A Knight to remember! Dinner at Domaine de Chevalier


Dinner at Domaine de ChevalierWhilst on a recent trip to Bordeaux for the 2010 En Primeur tastings, we had the great pleasure of spending an evening with Olivier Bernard and his wife, Anne, proprietors of Pessac-Leognan estate, Domaine de Chevalier. After a tour of the winery where Olivier outlined his winemaking ethos, minimal intervention to allow the personality of the estate to shine through, we moved on to tasting the 2010 barrel samples and 2008 bottle samples – both excellent and showing the consistency of this great Graves terroir.

Canapés on the terrace were accompanied by the excellent Cuvée Grand Siècle from Laurent Perrier, perfect after a hard day of tasting from the barrel. A blend of three vintages, there is a perfect harmony of youth and maturity, with complexity but real definition. A perfect start to the evening and a brilliant match to the amuse bouche, Foie Gras Crème Brulée – decadence in a pot!

Moving into the panelled dining room, Olivier informed us that all the remaining wines to be poured over the course of the evening would end in the year -1. They would all be served blind and we would be asked to guess the identity and vintage. Looking at the sparkling array of glassware in front of us, it was obvious that we were in for a treat. 

Domaine de ChevalierThree whites were poured side by side, all showing some age but considerable grace. It didn’t take long to hit on ’91 as the vintage and a hint that one was Domaine de Chevalier Blanc soon had wild guesses flying across the table. The majority went with the middle wine which (luckily) turned out to be the estate wine, showing brilliantly against two Puligny 1er Crus, one from Leflaive (Le Champ Canet) and the other Monnier (Les Folatieries). The excellent scallop ceviche starter paired very well with all the whites, showing there is no substitute when it comes to matching shellfish and wines.

On to the reds and main course of Poulet Bordelaise (chicken with a rich red wine sauce) served with baby leeks. First up was a wine with considerable age, although a lingering red fruit nose which led us to believe we weren’t barking up the wrong tree when suggesting Burgundy. The common consensus was a ’61 so you can imagine our surprise when the wine was revealed to be a 1921 Nuits-St-Georges from Marie Andre. 90 years old and showing no signs of stopping. Next up was a magnum of 1971 Ch. La  Grace Dieu, also in fine form and showing the longevity of top St Emilions.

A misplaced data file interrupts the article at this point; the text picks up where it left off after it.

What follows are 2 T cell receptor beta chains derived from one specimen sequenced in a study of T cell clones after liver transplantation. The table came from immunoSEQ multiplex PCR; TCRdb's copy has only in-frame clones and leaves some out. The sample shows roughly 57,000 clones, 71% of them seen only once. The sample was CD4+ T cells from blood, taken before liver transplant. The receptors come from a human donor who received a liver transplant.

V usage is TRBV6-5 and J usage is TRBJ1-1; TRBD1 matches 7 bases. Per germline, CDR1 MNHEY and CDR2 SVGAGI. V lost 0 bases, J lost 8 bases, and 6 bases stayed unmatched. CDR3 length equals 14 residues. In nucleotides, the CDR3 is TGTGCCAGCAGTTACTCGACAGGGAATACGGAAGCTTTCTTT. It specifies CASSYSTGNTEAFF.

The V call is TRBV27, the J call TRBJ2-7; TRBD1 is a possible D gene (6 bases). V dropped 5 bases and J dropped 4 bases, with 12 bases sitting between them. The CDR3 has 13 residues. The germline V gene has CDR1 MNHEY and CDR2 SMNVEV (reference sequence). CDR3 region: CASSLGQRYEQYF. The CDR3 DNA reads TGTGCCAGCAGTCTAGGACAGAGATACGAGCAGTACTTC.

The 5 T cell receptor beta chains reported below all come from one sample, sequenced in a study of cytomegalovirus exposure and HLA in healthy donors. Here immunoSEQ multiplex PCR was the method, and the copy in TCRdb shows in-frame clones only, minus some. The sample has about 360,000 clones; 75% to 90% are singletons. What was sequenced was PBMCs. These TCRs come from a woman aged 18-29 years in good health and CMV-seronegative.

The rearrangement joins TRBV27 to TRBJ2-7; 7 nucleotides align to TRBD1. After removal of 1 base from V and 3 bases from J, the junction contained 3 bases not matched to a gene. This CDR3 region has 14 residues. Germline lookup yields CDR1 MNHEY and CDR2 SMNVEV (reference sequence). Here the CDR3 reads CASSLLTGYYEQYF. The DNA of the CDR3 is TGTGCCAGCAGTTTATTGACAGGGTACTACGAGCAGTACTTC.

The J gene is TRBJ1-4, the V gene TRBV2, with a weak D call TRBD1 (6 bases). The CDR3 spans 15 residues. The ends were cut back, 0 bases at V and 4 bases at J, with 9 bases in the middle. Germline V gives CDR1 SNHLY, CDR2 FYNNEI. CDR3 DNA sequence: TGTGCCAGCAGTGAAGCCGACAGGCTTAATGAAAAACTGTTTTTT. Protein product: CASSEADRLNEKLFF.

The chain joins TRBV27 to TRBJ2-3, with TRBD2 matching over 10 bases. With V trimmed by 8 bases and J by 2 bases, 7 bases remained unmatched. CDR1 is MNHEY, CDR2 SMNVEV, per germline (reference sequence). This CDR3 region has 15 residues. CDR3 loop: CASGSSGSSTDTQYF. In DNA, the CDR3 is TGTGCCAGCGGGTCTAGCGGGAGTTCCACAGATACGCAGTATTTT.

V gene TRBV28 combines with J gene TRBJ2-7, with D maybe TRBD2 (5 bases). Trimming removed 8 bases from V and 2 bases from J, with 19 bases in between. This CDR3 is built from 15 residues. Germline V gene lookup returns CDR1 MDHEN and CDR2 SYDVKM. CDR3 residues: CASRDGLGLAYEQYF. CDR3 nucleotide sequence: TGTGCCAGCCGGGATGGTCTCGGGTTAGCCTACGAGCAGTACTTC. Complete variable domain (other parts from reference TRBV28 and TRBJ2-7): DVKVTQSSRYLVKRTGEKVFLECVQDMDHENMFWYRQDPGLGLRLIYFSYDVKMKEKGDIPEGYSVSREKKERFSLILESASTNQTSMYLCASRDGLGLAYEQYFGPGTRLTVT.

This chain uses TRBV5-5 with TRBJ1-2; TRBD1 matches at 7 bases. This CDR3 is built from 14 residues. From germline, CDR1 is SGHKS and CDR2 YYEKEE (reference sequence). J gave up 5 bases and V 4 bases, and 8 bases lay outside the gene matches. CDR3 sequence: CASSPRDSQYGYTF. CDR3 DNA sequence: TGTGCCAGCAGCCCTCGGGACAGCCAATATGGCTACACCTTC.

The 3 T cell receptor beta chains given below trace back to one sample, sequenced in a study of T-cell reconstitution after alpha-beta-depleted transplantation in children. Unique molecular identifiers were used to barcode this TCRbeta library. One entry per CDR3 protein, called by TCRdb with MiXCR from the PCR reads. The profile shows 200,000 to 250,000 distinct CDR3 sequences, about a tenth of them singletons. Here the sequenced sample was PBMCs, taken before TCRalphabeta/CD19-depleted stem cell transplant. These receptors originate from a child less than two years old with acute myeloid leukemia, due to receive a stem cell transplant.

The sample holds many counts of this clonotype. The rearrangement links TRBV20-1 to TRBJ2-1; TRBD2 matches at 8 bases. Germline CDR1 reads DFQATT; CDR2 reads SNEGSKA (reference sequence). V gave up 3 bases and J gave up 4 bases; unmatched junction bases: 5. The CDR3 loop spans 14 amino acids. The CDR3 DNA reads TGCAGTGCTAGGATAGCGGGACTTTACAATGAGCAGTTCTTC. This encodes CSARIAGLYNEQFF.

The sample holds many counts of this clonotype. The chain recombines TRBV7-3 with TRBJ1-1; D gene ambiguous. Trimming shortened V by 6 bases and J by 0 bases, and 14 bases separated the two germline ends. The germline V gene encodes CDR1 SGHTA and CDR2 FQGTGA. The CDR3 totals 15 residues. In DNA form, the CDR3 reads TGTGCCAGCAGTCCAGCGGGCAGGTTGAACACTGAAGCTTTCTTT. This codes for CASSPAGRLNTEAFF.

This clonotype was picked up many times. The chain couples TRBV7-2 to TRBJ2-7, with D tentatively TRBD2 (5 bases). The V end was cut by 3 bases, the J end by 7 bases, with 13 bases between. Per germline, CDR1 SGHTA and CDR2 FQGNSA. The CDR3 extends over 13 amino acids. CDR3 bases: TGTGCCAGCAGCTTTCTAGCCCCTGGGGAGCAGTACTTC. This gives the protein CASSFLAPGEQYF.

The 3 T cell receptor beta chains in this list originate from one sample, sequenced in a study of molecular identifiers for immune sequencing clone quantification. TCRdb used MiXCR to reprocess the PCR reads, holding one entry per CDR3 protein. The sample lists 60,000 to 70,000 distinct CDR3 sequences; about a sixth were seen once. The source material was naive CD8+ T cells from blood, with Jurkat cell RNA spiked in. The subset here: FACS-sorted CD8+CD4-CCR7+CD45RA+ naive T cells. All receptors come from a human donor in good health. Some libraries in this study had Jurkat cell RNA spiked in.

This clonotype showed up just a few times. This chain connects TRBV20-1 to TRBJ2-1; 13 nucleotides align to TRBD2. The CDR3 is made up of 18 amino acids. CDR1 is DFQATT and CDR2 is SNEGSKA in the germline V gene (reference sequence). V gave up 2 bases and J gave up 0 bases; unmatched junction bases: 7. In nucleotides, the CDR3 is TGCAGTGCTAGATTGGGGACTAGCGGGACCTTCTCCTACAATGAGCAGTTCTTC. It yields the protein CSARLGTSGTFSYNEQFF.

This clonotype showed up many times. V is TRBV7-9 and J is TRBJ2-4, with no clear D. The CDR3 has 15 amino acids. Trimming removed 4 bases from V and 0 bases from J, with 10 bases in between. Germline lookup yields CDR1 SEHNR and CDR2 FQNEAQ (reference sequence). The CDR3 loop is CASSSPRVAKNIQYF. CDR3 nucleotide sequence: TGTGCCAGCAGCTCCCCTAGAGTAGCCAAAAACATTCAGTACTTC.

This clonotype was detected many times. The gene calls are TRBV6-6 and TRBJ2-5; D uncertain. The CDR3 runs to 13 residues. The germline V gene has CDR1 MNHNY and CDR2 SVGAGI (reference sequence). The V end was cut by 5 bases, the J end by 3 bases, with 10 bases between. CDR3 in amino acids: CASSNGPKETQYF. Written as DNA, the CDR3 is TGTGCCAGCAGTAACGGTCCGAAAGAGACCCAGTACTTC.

'91 Domaine de ChevalierWhat came next was one of the highlights of our collective wine tasting experience. A legendary wine that few of us had seen, let alone had the pleasure to taste – 1961 Ch. Palmer. This was the wine that cemented Palmer’s reputation and rightly so. Showing none of its 50 years, the murmurs of appreciation turned to awed silence when Olivier revealed the bottle. A wine moment for all, even the Courtier dining with us who had been given (and consumed) 50 cases as a Christening present!

A regional cheese board and pair of the Domaine’s reds followed, with the ’61 showing it had aged as gracefully as the Palmer and the ’91 at its peak in the collective opinion. We had expected everything after the earlier wines to struggle but both wines showed the class of the estate and the serious ageing potential of Domaine de Chevalier’s wines. At least for those who have the patience and will power to resist them in their youth.

Last and by certainly no means the least, a pair of Sauternes to distract us from the excellent blood orange gratin served for pudding. The 1981 Ch. Caillou ‘Private Cuvee’  was the perfect foil to the 2001 Ch. Guiraud. The former showing the elegance of aged Sauternes with the latter just starting to hit its boot-straps, with a long life ahead for this renowned vintage. Sadly our taxi had arrived but we all left with the memory of an excellent night with many thanks to the Bernard family for their generous hospitality.

Fergus Stewart – Private Account Manager